International news coverage is in danger of disappearing completely from British television screens in the next four years unless urgent action is taken, according to an Oxfam published today.
The Great Global Switch-Off research by Oxfam, journalism thinktank Polis and the International Broadcasting Trust has claimed that a lack of strategy and clear leadership has led to confusion and complacency in foreign news.
According to IBT research, international coverage on ITV has fallen by more than three quarters in the past five years, with just five hours of programmes from the developing world shown in 2007.
The report’s author, former BBC executive, said: “The lack of creative commitment and the failure to translate promises about international coverage into meaningful actions means that British television is sleepwalking towards a global switch-off.
“This report is a wake-up call to senior decision makers to act before it is too late.”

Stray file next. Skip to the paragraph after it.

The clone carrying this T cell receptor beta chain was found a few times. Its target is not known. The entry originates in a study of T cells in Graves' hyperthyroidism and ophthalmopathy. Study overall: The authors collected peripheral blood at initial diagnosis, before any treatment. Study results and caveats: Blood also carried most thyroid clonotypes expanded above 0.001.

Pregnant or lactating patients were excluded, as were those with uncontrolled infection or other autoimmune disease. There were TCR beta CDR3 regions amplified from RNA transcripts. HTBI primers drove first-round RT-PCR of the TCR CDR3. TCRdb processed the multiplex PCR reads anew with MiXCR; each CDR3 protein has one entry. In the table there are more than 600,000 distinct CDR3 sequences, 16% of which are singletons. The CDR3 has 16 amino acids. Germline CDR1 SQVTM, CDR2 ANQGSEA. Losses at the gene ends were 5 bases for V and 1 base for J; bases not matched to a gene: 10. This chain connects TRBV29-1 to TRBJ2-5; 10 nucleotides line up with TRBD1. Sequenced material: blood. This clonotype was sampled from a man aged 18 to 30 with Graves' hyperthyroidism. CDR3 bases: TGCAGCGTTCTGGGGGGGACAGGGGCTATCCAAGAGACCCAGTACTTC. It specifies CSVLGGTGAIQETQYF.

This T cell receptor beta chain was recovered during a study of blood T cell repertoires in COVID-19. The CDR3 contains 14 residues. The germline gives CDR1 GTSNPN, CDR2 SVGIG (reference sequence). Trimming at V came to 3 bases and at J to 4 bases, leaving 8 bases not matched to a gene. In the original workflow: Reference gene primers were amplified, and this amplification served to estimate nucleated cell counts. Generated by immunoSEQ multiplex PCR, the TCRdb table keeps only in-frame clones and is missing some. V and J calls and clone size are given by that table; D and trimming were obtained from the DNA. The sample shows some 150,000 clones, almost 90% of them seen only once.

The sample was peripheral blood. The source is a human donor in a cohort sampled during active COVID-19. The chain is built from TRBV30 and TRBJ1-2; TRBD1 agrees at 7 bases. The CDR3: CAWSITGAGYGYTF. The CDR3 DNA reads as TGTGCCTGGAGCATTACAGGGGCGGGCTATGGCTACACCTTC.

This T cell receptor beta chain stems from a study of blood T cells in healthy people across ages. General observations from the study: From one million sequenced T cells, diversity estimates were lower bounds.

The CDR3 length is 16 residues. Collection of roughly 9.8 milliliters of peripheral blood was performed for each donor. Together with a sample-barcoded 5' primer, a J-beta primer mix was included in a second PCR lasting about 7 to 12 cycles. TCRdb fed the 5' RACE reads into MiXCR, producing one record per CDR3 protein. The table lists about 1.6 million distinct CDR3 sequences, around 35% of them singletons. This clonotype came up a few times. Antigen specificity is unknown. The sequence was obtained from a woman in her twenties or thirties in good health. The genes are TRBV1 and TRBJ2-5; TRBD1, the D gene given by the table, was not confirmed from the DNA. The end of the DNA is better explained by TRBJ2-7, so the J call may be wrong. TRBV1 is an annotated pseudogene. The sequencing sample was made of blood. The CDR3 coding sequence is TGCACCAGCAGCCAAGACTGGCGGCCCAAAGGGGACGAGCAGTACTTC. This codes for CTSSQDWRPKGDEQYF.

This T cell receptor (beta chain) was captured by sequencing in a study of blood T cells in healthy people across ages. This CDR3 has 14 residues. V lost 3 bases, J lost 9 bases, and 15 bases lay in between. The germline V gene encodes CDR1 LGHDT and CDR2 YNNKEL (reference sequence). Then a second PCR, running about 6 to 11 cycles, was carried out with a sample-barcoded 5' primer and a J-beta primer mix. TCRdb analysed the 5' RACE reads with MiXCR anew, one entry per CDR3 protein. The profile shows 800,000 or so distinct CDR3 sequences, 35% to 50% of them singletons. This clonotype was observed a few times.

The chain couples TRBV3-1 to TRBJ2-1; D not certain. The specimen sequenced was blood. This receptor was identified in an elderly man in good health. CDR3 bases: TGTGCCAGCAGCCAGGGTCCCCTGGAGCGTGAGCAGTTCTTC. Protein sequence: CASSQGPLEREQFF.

Harding interviewed senior executives, controllers and producers across the industry about their assessment of the future for international news.
One executive producer replied: “Without some form of compulsion from Ofcom and the DCMS then broadcasters will commission more programmes about freaks in Fishguard than they will films like China’s Stolen Children, The Transplant Trade and Dying for Drugs.”
The study proposes a 10-point plan to address this, including making the BBC World News channel available to British audiences, and expanding the BBC iPlayer to include more international programming.
Oxfam chief executive Barbara Stocking said: “The decline of international coverage is a real cause for concern. We live in an interconnected and dramatically changing world.
“Now more than ever we need stronger broadcasting commitments so that everything from current affairs to Coronation Street consider their global responsibilities.
“We hope that the recommendations will be seriously considered and those that care about international issues wake up to the world disappearing from our televisions.”
Media regulator Ofcom is expected to announce the findings of its long-running review on public service broadcasting on Wednesday.
It will be followed by the publication of the Digital Britain report by communications minister Stephen Carter.